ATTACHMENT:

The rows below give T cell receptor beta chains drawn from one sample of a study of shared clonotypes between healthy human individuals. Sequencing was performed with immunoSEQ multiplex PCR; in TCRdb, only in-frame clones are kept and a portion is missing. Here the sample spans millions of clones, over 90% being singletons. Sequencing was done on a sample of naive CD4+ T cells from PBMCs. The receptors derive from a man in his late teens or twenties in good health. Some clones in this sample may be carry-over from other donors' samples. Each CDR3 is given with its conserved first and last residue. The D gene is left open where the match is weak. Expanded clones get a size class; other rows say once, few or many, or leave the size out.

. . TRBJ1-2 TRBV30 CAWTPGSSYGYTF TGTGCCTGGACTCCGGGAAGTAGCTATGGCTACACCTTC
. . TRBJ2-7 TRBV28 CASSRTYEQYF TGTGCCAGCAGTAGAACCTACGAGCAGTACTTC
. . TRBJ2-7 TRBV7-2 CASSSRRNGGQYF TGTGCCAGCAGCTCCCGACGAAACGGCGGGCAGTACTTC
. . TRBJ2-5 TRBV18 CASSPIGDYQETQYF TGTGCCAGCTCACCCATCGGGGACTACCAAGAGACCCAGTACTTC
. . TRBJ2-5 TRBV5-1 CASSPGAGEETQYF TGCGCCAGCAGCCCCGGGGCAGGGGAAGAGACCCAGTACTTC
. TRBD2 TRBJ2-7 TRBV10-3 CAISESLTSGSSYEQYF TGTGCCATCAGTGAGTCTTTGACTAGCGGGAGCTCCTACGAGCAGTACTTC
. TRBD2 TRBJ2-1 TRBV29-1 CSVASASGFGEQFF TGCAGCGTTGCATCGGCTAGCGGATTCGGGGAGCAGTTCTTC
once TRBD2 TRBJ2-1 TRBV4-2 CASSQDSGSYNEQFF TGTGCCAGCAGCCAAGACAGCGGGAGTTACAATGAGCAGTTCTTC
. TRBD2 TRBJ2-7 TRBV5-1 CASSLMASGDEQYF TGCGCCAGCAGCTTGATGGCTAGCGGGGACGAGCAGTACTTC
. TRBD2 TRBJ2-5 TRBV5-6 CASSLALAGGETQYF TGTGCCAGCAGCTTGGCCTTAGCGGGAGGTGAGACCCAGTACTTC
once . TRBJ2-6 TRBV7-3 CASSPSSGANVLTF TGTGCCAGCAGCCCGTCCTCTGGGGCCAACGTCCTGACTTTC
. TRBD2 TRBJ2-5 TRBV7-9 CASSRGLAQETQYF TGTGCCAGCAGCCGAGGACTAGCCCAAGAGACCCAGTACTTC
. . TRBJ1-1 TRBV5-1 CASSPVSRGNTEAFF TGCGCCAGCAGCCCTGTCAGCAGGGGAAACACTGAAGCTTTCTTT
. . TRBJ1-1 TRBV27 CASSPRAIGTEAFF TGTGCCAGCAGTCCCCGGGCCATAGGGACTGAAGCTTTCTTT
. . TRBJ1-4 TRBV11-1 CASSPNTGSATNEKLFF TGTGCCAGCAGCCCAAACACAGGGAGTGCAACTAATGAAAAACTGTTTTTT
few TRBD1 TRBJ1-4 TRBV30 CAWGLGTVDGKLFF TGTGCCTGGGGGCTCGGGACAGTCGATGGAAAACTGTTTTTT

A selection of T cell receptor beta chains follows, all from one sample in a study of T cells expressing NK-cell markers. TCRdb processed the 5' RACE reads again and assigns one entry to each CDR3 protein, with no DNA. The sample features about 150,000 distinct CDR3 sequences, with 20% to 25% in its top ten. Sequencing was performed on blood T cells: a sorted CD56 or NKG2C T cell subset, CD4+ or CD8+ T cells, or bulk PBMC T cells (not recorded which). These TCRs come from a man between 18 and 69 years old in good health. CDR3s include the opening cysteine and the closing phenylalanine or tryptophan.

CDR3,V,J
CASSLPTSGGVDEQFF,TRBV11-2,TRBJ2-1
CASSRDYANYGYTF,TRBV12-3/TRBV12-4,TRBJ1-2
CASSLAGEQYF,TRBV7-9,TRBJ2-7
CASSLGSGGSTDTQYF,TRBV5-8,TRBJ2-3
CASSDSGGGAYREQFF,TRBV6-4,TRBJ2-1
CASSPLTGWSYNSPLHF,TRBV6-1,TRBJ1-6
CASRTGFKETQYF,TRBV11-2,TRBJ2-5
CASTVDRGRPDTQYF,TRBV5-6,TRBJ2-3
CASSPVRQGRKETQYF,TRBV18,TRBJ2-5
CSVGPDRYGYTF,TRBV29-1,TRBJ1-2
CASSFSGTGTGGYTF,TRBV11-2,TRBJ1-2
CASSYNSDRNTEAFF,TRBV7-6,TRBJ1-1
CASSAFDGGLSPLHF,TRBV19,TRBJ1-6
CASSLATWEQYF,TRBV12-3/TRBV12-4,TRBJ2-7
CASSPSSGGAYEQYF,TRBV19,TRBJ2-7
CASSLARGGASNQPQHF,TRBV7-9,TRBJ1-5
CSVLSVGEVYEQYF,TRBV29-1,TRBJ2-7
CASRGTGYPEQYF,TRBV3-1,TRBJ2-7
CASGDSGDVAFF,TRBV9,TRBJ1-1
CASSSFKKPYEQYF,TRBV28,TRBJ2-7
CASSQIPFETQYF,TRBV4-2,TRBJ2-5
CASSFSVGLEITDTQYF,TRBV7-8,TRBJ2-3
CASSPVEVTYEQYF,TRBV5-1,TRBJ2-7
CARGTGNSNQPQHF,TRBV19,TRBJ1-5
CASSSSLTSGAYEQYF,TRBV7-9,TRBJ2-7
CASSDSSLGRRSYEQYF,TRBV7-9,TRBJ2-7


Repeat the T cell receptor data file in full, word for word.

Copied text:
The rows below give T cell receptor beta chains drawn from one sample of a study of shared clonotypes between healthy human individuals. Sequencing was performed with immunoSEQ multiplex PCR; in TCRdb, only in-frame clones are kept and a portion is missing. Here the sample spans millions of clones, over 90% being singletons. Sequencing was done on a sample of naive CD4+ T cells from PBMCs. The receptors derive from a man in his late teens or twenties in good health. Some clones in this sample may be carry-over from other donors' samples. Each CDR3 is given with its conserved first and last residue. The D gene is left open where the match is weak. Expanded clones get a size class; other rows say once, few or many, or leave the size out.

. . TRBJ1-2 TRBV30 CAWTPGSSYGYTF TGTGCCTGGACTCCGGGAAGTAGCTATGGCTACACCTTC
. . TRBJ2-7 TRBV28 CASSRTYEQYF TGTGCCAGCAGTAGAACCTACGAGCAGTACTTC
. . TRBJ2-7 TRBV7-2 CASSSRRNGGQYF TGTGCCAGCAGCTCCCGACGAAACGGCGGGCAGTACTTC
. . TRBJ2-5 TRBV18 CASSPIGDYQETQYF TGTGCCAGCTCACCCATCGGGGACTACCAAGAGACCCAGTACTTC
. . TRBJ2-5 TRBV5-1 CASSPGAGEETQYF TGCGCCAGCAGCCCCGGGGCAGGGGAAGAGACCCAGTACTTC
. TRBD2 TRBJ2-7 TRBV10-3 CAISESLTSGSSYEQYF TGTGCCATCAGTGAGTCTTTGACTAGCGGGAGCTCCTACGAGCAGTACTTC
. TRBD2 TRBJ2-1 TRBV29-1 CSVASASGFGEQFF TGCAGCGTTGCATCGGCTAGCGGATTCGGGGAGCAGTTCTTC
once TRBD2 TRBJ2-1 TRBV4-2 CASSQDSGSYNEQFF TGTGCCAGCAGCCAAGACAGCGGGAGTTACAATGAGCAGTTCTTC
. TRBD2 TRBJ2-7 TRBV5-1 CASSLMASGDEQYF TGCGCCAGCAGCTTGATGGCTAGCGGGGACGAGCAGTACTTC
. TRBD2 TRBJ2-5 TRBV5-6 CASSLALAGGETQYF TGTGCCAGCAGCTTGGCCTTAGCGGGAGGTGAGACCCAGTACTTC
once . TRBJ2-6 TRBV7-3 CASSPSSGANVLTF TGTGCCAGCAGCCCGTCCTCTGGGGCCAACGTCCTGACTTTC
. TRBD2 TRBJ2-5 TRBV7-9 CASSRGLAQETQYF TGTGCCAGCAGCCGAGGACTAGCCCAAGAGACCCAGTACTTC
. . TRBJ1-1 TRBV5-1 CASSPVSRGNTEAFF TGCGCCAGCAGCCCTGTCAGCAGGGGAAACACTGAAGCTTTCTTT
. . TRBJ1-1 TRBV27 CASSPRAIGTEAFF TGTGCCAGCAGTCCCCGGGCCATAGGGACTGAAGCTTTCTTT
. . TRBJ1-4 TRBV11-1 CASSPNTGSATNEKLFF TGTGCCAGCAGCCCAAACACAGGGAGTGCAACTAATGAAAAACTGTTTTTT
few TRBD1 TRBJ1-4 TRBV30 CAWGLGTVDGKLFF TGTGCCTGGGGGCTCGGGACAGTCGATGGAAAACTGTTTTTT

A selection of T cell receptor beta chains follows, all from one sample in a study of T cells expressing NK-cell markers. TCRdb processed the 5' RACE reads again and assigns one entry to each CDR3 protein, with no DNA. The sample features about 150,000 distinct CDR3 sequences, with 20% to 25% in its top ten. Sequencing was performed on blood T cells: a sorted CD56 or NKG2C T cell subset, CD4+ or CD8+ T cells, or bulk PBMC T cells (not recorded which). These TCRs come from a man between 18 and 69 years old in good health. CDR3s include the opening cysteine and the closing phenylalanine or tryptophan.

CDR3,V,J
CASSLPTSGGVDEQFF,TRBV11-2,TRBJ2-1
CASSRDYANYGYTF,TRBV12-3/TRBV12-4,TRBJ1-2
CASSLAGEQYF,TRBV7-9,TRBJ2-7
CASSLGSGGSTDTQYF,TRBV5-8,TRBJ2-3
CASSDSGGGAYREQFF,TRBV6-4,TRBJ2-1
CASSPLTGWSYNSPLHF,TRBV6-1,TRBJ1-6
CASRTGFKETQYF,TRBV11-2,TRBJ2-5
CASTVDRGRPDTQYF,TRBV5-6,TRBJ2-3
CASSPVRQGRKETQYF,TRBV18,TRBJ2-5
CSVGPDRYGYTF,TRBV29-1,TRBJ1-2
CASSFSGTGTGGYTF,TRBV11-2,TRBJ1-2
CASSYNSDRNTEAFF,TRBV7-6,TRBJ1-1
CASSAFDGGLSPLHF,TRBV19,TRBJ1-6
CASSLATWEQYF,TRBV12-3/TRBV12-4,TRBJ2-7
CASSPSSGGAYEQYF,TRBV19,TRBJ2-7
CASSLARGGASNQPQHF,TRBV7-9,TRBJ1-5
CSVLSVGEVYEQYF,TRBV29-1,TRBJ2-7
CASRGTGYPEQYF,TRBV3-1,TRBJ2-7
CASGDSGDVAFF,TRBV9,TRBJ1-1
CASSSFKKPYEQYF,TRBV28,TRBJ2-7
CASSQIPFETQYF,TRBV4-2,TRBJ2-5
CASSFSVGLEITDTQYF,TRBV7-8,TRBJ2-3
CASSPVEVTYEQYF,TRBV5-1,TRBJ2-7
CARGTGNSNQPQHF,TRBV19,TRBJ1-5
CASSSSLTSGAYEQYF,TRBV7-9,TRBJ2-7
CASSDSSLGRRSYEQYF,TRBV7-9,TRBJ2-7